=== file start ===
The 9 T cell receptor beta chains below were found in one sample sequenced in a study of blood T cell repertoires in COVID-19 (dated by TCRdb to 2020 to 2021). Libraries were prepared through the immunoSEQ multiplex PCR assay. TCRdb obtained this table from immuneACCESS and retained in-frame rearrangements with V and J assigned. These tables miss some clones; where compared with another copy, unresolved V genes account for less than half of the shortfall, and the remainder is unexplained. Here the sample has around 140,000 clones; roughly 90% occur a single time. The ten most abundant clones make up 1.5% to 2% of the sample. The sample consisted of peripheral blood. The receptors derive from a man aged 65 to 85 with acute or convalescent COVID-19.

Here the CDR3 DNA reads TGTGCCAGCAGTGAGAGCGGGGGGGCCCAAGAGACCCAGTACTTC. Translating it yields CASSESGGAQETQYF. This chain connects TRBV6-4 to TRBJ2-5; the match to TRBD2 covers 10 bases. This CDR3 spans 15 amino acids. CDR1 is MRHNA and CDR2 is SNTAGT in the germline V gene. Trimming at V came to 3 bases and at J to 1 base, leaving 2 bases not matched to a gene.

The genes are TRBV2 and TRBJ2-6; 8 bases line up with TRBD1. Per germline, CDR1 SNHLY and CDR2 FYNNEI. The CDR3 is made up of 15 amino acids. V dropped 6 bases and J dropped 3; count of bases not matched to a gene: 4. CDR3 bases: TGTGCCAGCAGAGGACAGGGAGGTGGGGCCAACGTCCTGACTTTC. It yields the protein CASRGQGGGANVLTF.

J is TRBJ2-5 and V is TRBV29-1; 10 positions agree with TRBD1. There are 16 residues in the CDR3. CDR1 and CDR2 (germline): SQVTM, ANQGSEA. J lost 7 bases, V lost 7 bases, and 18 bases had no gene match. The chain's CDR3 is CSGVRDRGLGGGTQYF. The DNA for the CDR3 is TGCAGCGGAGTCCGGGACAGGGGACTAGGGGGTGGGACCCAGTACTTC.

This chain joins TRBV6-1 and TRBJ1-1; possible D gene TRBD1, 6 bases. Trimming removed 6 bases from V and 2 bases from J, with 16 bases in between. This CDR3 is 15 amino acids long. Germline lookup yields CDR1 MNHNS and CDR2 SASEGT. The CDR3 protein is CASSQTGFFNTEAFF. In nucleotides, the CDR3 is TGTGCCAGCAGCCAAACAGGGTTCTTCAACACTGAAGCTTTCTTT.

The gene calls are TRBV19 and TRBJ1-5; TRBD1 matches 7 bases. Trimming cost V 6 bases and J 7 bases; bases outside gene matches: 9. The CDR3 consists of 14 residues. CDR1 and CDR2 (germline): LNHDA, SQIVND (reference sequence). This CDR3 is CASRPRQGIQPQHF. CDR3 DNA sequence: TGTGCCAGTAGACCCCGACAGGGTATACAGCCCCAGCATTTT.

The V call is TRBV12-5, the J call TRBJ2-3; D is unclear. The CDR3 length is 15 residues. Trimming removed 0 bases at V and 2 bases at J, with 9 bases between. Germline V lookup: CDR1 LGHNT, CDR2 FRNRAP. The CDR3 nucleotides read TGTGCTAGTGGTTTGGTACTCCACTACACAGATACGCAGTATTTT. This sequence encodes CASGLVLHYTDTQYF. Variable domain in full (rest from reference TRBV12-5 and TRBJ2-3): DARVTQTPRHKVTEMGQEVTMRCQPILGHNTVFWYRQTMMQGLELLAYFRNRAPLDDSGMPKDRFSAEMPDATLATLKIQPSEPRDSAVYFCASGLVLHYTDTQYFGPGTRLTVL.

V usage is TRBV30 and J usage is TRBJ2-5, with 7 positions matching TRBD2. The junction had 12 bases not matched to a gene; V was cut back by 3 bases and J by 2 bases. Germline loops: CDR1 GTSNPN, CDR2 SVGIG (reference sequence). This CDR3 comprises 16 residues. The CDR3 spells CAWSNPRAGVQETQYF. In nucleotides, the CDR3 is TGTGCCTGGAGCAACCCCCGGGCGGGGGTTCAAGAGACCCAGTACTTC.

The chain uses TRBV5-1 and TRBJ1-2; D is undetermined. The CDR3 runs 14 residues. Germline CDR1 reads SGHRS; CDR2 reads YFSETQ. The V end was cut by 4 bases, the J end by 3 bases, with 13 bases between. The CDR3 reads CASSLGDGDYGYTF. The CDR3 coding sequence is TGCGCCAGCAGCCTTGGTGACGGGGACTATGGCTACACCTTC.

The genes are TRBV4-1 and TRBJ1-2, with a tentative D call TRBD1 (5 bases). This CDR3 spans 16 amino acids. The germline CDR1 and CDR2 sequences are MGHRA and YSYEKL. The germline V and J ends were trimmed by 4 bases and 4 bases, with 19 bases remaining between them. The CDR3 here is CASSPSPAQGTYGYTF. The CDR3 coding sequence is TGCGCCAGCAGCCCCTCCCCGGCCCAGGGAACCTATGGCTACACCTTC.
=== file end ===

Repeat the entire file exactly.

The 9 T cell receptor beta chains below were found in one sample sequenced in a study of blood T cell repertoires in COVID-19 (dated by TCRdb to 2020 to 2021). Libraries were prepared through the immunoSEQ multiplex PCR assay. TCRdb obtained this table from immuneACCESS and retained in-frame rearrangements with V and J assigned. These tables miss some clones; where compared with another copy, unresolved V genes account for less than half of the shortfall, and the remainder is unexplained. Here the sample has around 140,000 clones; roughly 90% occur a single time. The ten most abundant clones make up 1.5% to 2% of the sample. The sample consisted of peripheral blood. The receptors derive from a man aged 65 to 85 with acute or convalescent COVID-19.

Here the CDR3 DNA reads TGTGCCAGCAGTGAGAGCGGGGGGGCCCAAGAGACCCAGTACTTC. Translating it yields CASSESGGAQETQYF. This chain connects TRBV6-4 to TRBJ2-5; the match to TRBD2 covers 10 bases. This CDR3 spans 15 amino acids. CDR1 is MRHNA and CDR2 is SNTAGT in the germline V gene. Trimming at V came to 3 bases and at J to 1 base, leaving 2 bases not matched to a gene.

The genes are TRBV2 and TRBJ2-6; 8 bases line up with TRBD1. Per germline, CDR1 SNHLY and CDR2 FYNNEI. The CDR3 is made up of 15 amino acids. V dropped 6 bases and J dropped 3; count of bases not matched to a gene: 4. CDR3 bases: TGTGCCAGCAGAGGACAGGGAGGTGGGGCCAACGTCCTGACTTTC. It yields the protein CASRGQGGGANVLTF.

J is TRBJ2-5 and V is TRBV29-1; 10 positions agree with TRBD1. There are 16 residues in the CDR3. CDR1 and CDR2 (germline): SQVTM, ANQGSEA. J lost 7 bases, V lost 7 bases, and 18 bases had no gene match. The chain's CDR3 is CSGVRDRGLGGGTQYF. The DNA for the CDR3 is TGCAGCGGAGTCCGGGACAGGGGACTAGGGGGTGGGACCCAGTACTTC.

This chain joins TRBV6-1 and TRBJ1-1; possible D gene TRBD1, 6 bases. Trimming removed 6 bases from V and 2 bases from J, with 16 bases in between. This CDR3 is 15 amino acids long. Germline lookup yields CDR1 MNHNS and CDR2 SASEGT. The CDR3 protein is CASSQTGFFNTEAFF. In nucleotides, the CDR3 is TGTGCCAGCAGCCAAACAGGGTTCTTCAACACTGAAGCTTTCTTT.

The gene calls are TRBV19 and TRBJ1-5; TRBD1 matches 7 bases. Trimming cost V 6 bases and J 7 bases; bases outside gene matches: 9. The CDR3 consists of 14 residues. CDR1 and CDR2 (germline): LNHDA, SQIVND (reference sequence). This CDR3 is CASRPRQGIQPQHF. CDR3 DNA sequence: TGTGCCAGTAGACCCCGACAGGGTATACAGCCCCAGCATTTT.

The V call is TRBV12-5, the J call TRBJ2-3; D is unclear. The CDR3 length is 15 residues. Trimming removed 0 bases at V and 2 bases at J, with 9 bases between. Germline V lookup: CDR1 LGHNT, CDR2 FRNRAP. The CDR3 nucleotides read TGTGCTAGTGGTTTGGTACTCCACTACACAGATACGCAGTATTTT. This sequence encodes CASGLVLHYTDTQYF. Variable domain in full (rest from reference TRBV12-5 and TRBJ2-3): DARVTQTPRHKVTEMGQEVTMRCQPILGHNTVFWYRQTMMQGLELLAYFRNRAPLDDSGMPKDRFSAEMPDATLATLKIQPSEPRDSAVYFCASGLVLHYTDTQYFGPGTRLTVL.

V usage is TRBV30 and J usage is TRBJ2-5, with 7 positions matching TRBD2. The junction had 12 bases not matched to a gene; V was cut back by 3 bases and J by 2 bases. Germline loops: CDR1 GTSNPN, CDR2 SVGIG (reference sequence). This CDR3 comprises 16 residues. The CDR3 spells CAWSNPRAGVQETQYF. In nucleotides, the CDR3 is TGTGCCTGGAGCAACCCCCGGGCGGGGGTTCAAGAGACCCAGTACTTC.

The chain uses TRBV5-1 and TRBJ1-2; D is undetermined. The CDR3 runs 14 residues. Germline CDR1 reads SGHRS; CDR2 reads YFSETQ. The V end was cut by 4 bases, the J end by 3 bases, with 13 bases between. The CDR3 reads CASSLGDGDYGYTF. The CDR3 coding sequence is TGCGCCAGCAGCCTTGGTGACGGGGACTATGGCTACACCTTC.

The genes are TRBV4-1 and TRBJ1-2, with a tentative D call TRBD1 (5 bases). This CDR3 spans 16 amino acids. The germline CDR1 and CDR2 sequences are MGHRA and YSYEKL. The germline V and J ends were trimmed by 4 bases and 4 bases, with 19 bases remaining between them. The CDR3 here is CASSPSPAQGTYGYTF. The CDR3 coding sequence is TGCGCCAGCAGCCCCTCCCCGGCCCAGGGAACCTATGGCTACACCTTC.